New management arrangements for Queensland saucer scallop fishery
News release | 27-Aug-2021
- Queensland’s trawl fishers will no longer be able to retain saucer scallops when fishing in waters in the central and southern part of the coast.
- This is because of ongoing decline in stocks.
- The 2021 stock assessment for saucer scallops in Queensland estimates a spawning biomass of 12 per cent of the unfished biomass in 2020 - a decrease from the 2019 estimate of 17 per cent.
- If we don’t take strong action now, there will be no scallop fishery into the future.
Deputy Director-General Fisheries Queensland Graeme Bolton said a decision to protect scallop stocks followed the latest scientific data.
“The 2021 stock assessment for saucer scallops in Queensland estimates a spawning biomass of 12 per cent of the unfished biomass in 2020 - a decrease from the 2019 estimate of 17 per cent,” Mr Bolton said.
“A limit of 20 per cent of the unfished biomass is the national standard for ceasing fishing effort or harvest until the stock is rebuilt to a sustainable level.”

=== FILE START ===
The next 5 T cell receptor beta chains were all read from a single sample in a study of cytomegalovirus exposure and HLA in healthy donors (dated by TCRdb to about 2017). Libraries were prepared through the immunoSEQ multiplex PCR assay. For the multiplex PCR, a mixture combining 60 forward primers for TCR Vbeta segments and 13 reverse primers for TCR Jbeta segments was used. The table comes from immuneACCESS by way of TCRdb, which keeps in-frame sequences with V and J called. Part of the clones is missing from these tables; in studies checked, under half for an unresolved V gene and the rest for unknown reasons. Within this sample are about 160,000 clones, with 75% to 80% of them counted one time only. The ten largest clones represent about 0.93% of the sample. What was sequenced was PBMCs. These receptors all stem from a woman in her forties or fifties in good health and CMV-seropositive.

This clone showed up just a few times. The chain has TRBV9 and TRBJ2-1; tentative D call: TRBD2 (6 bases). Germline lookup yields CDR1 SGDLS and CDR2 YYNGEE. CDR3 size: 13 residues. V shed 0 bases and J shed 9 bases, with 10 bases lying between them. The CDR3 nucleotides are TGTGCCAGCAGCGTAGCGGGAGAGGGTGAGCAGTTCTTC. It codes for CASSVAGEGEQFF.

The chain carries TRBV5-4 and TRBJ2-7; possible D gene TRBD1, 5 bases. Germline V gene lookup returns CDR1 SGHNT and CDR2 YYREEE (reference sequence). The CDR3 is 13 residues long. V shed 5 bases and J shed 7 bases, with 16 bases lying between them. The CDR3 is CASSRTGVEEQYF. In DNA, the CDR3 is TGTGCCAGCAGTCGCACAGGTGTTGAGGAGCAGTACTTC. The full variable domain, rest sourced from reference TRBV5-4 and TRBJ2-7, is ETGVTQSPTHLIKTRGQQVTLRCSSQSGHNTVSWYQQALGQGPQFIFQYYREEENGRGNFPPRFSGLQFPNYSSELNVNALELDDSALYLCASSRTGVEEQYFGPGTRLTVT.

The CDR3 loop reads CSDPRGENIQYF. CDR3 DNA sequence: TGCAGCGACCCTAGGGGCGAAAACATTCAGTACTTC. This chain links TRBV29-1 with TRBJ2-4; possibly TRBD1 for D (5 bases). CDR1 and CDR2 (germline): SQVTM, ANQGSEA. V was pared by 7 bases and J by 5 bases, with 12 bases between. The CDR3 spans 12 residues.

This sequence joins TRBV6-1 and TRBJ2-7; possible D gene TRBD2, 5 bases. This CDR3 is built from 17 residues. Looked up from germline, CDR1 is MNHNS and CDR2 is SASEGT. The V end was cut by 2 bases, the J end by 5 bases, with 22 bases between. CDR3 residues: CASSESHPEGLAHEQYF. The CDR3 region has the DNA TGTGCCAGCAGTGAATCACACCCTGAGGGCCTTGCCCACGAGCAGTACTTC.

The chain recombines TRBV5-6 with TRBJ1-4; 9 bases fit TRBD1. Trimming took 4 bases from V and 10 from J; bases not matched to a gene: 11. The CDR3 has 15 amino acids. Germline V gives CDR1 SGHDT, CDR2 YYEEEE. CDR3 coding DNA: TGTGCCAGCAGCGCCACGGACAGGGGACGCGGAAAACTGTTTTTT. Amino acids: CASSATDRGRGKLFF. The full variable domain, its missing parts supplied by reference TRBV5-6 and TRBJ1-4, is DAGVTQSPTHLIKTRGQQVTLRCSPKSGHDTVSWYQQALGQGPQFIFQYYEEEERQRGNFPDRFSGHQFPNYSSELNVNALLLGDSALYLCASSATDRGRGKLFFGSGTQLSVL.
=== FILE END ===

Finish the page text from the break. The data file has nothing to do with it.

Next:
Mr Bolton said Fisheries Queensland has been working closely with all stakeholders to seek feedback on management options for the scallop fishery, before finalising a decision.
“From this coming season, scallops in the Central Trawl region and Southern Inshore Trawl region will be no-take until a minimum of 30% biomass level is reached,” he said.
“Importantly for industry, fishing for other species, such as prawns and Moreton Bay bugs, will be allowed to continue in all regions under the existing regulations and scallop will still be able to be retained in the Southern Offshore Trawl region, but for a shorter fishing season.”
Mr Bolton commended all stakeholders for their cooperation and previous efforts to try to turn scallop stock numbers around.
“This decision is unlikely to be a surprise to scallop fishers. We have seen this fishery decrease in value from approximately $16 million per year in the 1990s, to less than $1.8 million in 2019,” he said.
“Unfortunately, management action in recent years has not resulted in the rebuilding of the scallop population that we had hoped for.
“If we don’t take strong action now, there will be no scallop fishery into the future and we will likely lose Commonwealth export approvals for the trawl fishery valued at approximately $180 million per year.
“Fisheries Queensland will work with key stakeholders to review the Southern Inshore and Central Trawl harvest strategies to provide for the long-term rebuilding of scallops and to determine agreed conditions for the reopening of fishing for scallops.”
“Any changes to the harvest strategies will be subject to further public and industry consultation.”
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